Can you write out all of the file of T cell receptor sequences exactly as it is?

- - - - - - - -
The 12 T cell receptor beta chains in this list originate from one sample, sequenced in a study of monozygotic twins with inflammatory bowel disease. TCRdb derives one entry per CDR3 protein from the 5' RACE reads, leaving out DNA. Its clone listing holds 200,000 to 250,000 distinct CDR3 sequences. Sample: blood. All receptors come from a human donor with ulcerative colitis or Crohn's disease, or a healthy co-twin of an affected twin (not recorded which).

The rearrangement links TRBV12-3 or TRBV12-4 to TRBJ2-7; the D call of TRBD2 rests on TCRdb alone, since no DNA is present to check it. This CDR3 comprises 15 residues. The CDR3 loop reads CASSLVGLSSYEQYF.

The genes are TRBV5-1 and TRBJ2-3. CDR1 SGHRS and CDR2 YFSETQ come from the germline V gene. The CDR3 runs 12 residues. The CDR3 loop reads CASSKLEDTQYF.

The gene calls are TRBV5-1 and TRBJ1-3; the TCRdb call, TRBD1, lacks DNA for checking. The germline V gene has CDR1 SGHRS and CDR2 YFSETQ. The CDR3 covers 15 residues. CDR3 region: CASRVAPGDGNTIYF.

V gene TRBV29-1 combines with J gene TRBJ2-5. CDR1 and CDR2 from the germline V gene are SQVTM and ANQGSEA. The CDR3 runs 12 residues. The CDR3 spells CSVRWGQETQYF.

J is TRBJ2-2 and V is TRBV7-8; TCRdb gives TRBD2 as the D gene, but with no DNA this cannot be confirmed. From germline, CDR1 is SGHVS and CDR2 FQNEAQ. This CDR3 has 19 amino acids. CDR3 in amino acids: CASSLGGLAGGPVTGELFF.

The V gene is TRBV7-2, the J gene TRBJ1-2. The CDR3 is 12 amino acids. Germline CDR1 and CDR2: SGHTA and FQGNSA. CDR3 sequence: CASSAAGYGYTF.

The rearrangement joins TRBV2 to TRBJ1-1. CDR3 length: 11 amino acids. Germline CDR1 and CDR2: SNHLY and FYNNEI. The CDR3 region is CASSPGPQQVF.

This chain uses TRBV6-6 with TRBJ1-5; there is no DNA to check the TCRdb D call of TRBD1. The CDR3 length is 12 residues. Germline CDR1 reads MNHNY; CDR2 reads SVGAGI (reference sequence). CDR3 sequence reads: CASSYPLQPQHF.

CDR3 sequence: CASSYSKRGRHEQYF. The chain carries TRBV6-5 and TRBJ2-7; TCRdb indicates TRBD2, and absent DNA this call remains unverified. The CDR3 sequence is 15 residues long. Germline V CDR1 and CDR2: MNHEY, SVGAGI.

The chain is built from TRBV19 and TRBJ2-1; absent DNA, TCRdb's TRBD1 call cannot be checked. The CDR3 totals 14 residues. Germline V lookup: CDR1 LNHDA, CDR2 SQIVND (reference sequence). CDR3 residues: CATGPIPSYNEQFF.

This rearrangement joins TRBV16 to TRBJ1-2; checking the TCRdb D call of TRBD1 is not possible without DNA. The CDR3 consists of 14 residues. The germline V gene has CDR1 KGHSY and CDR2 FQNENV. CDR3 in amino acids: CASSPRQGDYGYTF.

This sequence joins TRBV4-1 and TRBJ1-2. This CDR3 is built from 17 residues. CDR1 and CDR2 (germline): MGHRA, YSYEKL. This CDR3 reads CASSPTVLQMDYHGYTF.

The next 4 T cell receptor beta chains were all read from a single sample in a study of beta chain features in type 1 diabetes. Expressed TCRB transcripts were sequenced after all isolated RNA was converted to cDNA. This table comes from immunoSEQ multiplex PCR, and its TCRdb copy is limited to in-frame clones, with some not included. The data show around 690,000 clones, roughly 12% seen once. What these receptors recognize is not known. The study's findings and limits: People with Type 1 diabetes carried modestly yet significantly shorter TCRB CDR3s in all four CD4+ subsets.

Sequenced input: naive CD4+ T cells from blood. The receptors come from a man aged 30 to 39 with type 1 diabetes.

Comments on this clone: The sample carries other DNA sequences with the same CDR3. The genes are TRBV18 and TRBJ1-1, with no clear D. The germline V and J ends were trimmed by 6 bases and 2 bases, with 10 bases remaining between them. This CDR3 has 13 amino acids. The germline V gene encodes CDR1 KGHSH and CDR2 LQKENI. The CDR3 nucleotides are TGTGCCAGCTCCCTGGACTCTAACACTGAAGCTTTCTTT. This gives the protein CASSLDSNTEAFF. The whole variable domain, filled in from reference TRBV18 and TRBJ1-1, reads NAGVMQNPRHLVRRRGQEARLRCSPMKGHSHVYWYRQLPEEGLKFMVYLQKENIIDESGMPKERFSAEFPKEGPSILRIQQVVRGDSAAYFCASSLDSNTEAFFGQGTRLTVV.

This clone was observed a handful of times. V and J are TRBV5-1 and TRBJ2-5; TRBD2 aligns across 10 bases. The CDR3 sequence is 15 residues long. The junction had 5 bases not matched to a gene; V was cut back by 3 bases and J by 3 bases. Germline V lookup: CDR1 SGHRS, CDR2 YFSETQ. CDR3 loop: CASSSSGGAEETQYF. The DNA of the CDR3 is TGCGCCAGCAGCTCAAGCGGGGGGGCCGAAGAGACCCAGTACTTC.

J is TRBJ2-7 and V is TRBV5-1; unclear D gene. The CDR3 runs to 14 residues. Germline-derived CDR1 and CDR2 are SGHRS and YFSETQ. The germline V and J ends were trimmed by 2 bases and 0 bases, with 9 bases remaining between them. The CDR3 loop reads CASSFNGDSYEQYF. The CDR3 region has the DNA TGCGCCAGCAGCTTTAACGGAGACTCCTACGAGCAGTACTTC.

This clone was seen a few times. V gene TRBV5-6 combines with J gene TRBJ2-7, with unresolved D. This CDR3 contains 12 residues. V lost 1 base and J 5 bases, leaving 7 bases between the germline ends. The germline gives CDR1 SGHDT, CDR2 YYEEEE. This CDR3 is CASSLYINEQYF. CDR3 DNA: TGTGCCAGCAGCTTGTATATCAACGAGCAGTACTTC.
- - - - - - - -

The 12 T cell receptor beta chains in this list originate from one sample, sequenced in a study of monozygotic twins with inflammatory bowel disease. TCRdb derives one entry per CDR3 protein from the 5' RACE reads, leaving out DNA. Its clone listing holds 200,000 to 250,000 distinct CDR3 sequences. Sample: blood. All receptors come from a human donor with ulcerative colitis or Crohn's disease, or a healthy co-twin of an affected twin (not recorded which).

The rearrangement links TRBV12-3 or TRBV12-4 to TRBJ2-7; the D call of TRBD2 rests on TCRdb alone, since no DNA is present to check it. This CDR3 comprises 15 residues. The CDR3 loop reads CASSLVGLSSYEQYF.

The genes are TRBV5-1 and TRBJ2-3. CDR1 SGHRS and CDR2 YFSETQ come from the germline V gene. The CDR3 runs 12 residues. The CDR3 loop reads CASSKLEDTQYF.

The gene calls are TRBV5-1 and TRBJ1-3; the TCRdb call, TRBD1, lacks DNA for checking. The germline V gene has CDR1 SGHRS and CDR2 YFSETQ. The CDR3 covers 15 residues. CDR3 region: CASRVAPGDGNTIYF.

V gene TRBV29-1 combines with J gene TRBJ2-5. CDR1 and CDR2 from the germline V gene are SQVTM and ANQGSEA. The CDR3 runs 12 residues. The CDR3 spells CSVRWGQETQYF.

J is TRBJ2-2 and V is TRBV7-8; TCRdb gives TRBD2 as the D gene, but with no DNA this cannot be confirmed. From germline, CDR1 is SGHVS and CDR2 FQNEAQ. This CDR3 has 19 amino acids. CDR3 in amino acids: CASSLGGLAGGPVTGELFF.

The V gene is TRBV7-2, the J gene TRBJ1-2. The CDR3 is 12 amino acids. Germline CDR1 and CDR2: SGHTA and FQGNSA. CDR3 sequence: CASSAAGYGYTF.

The rearrangement joins TRBV2 to TRBJ1-1. CDR3 length: 11 amino acids. Germline CDR1 and CDR2: SNHLY and FYNNEI. The CDR3 region is CASSPGPQQVF.

This chain uses TRBV6-6 with TRBJ1-5; there is no DNA to check the TCRdb D call of TRBD1. The CDR3 length is 12 residues. Germline CDR1 reads MNHNY; CDR2 reads SVGAGI (reference sequence). CDR3 sequence reads: CASSYPLQPQHF.

CDR3 sequence: CASSYSKRGRHEQYF. The chain carries TRBV6-5 and TRBJ2-7; TCRdb indicates TRBD2, and absent DNA this call remains unverified. The CDR3 sequence is 15 residues long. Germline V CDR1 and CDR2: MNHEY, SVGAGI.

The chain is built from TRBV19 and TRBJ2-1; absent DNA, TCRdb's TRBD1 call cannot be checked. The CDR3 totals 14 residues. Germline V lookup: CDR1 LNHDA, CDR2 SQIVND (reference sequence). CDR3 residues: CATGPIPSYNEQFF.

This rearrangement joins TRBV16 to TRBJ1-2; checking the TCRdb D call of TRBD1 is not possible without DNA. The CDR3 consists of 14 residues. The germline V gene has CDR1 KGHSY and CDR2 FQNENV. CDR3 in amino acids: CASSPRQGDYGYTF.

This sequence joins TRBV4-1 and TRBJ1-2. This CDR3 is built from 17 residues. CDR1 and CDR2 (germline): MGHRA, YSYEKL. This CDR3 reads CASSPTVLQMDYHGYTF.

The next 4 T cell receptor beta chains were all read from a single sample in a study of beta chain features in type 1 diabetes. Expressed TCRB transcripts were sequenced after all isolated RNA was converted to cDNA. This table comes from immunoSEQ multiplex PCR, and its TCRdb copy is limited to in-frame clones, with some not included. The data show around 690,000 clones, roughly 12% seen once. What these receptors recognize is not known. The study's findings and limits: People with Type 1 diabetes carried modestly yet significantly shorter TCRB CDR3s in all four CD4+ subsets.

Sequenced input: naive CD4+ T cells from blood. The receptors come from a man aged 30 to 39 with type 1 diabetes.

Comments on this clone: The sample carries other DNA sequences with the same CDR3. The genes are TRBV18 and TRBJ1-1, with no clear D. The germline V and J ends were trimmed by 6 bases and 2 bases, with 10 bases remaining between them. This CDR3 has 13 amino acids. The germline V gene encodes CDR1 KGHSH and CDR2 LQKENI. The CDR3 nucleotides are TGTGCCAGCTCCCTGGACTCTAACACTGAAGCTTTCTTT. This gives the protein CASSLDSNTEAFF. The whole variable domain, filled in from reference TRBV18 and TRBJ1-1, reads NAGVMQNPRHLVRRRGQEARLRCSPMKGHSHVYWYRQLPEEGLKFMVYLQKENIIDESGMPKERFSAEFPKEGPSILRIQQVVRGDSAAYFCASSLDSNTEAFFGQGTRLTVV.

This clone was observed a handful of times. V and J are TRBV5-1 and TRBJ2-5; TRBD2 aligns across 10 bases. The CDR3 sequence is 15 residues long. The junction had 5 bases not matched to a gene; V was cut back by 3 bases and J by 3 bases. Germline V lookup: CDR1 SGHRS, CDR2 YFSETQ. CDR3 loop: CASSSSGGAEETQYF. The DNA of the CDR3 is TGCGCCAGCAGCTCAAGCGGGGGGGCCGAAGAGACCCAGTACTTC.

J is TRBJ2-7 and V is TRBV5-1; unclear D gene. The CDR3 runs to 14 residues. Germline-derived CDR1 and CDR2 are SGHRS and YFSETQ. The germline V and J ends were trimmed by 2 bases and 0 bases, with 9 bases remaining between them. The CDR3 loop reads CASSFNGDSYEQYF. The CDR3 region has the DNA TGCGCCAGCAGCTTTAACGGAGACTCCTACGAGCAGTACTTC.

This clone was seen a few times. V gene TRBV5-6 combines with J gene TRBJ2-7, with unresolved D. This CDR3 contains 12 residues. V lost 1 base and J 5 bases, leaving 7 bases between the germline ends. The germline gives CDR1 SGHDT, CDR2 YYEEEE. This CDR3 is CASSLYINEQYF. CDR3 DNA: TGTGCCAGCAGCTTGTATATCAACGAGCAGTACTTC.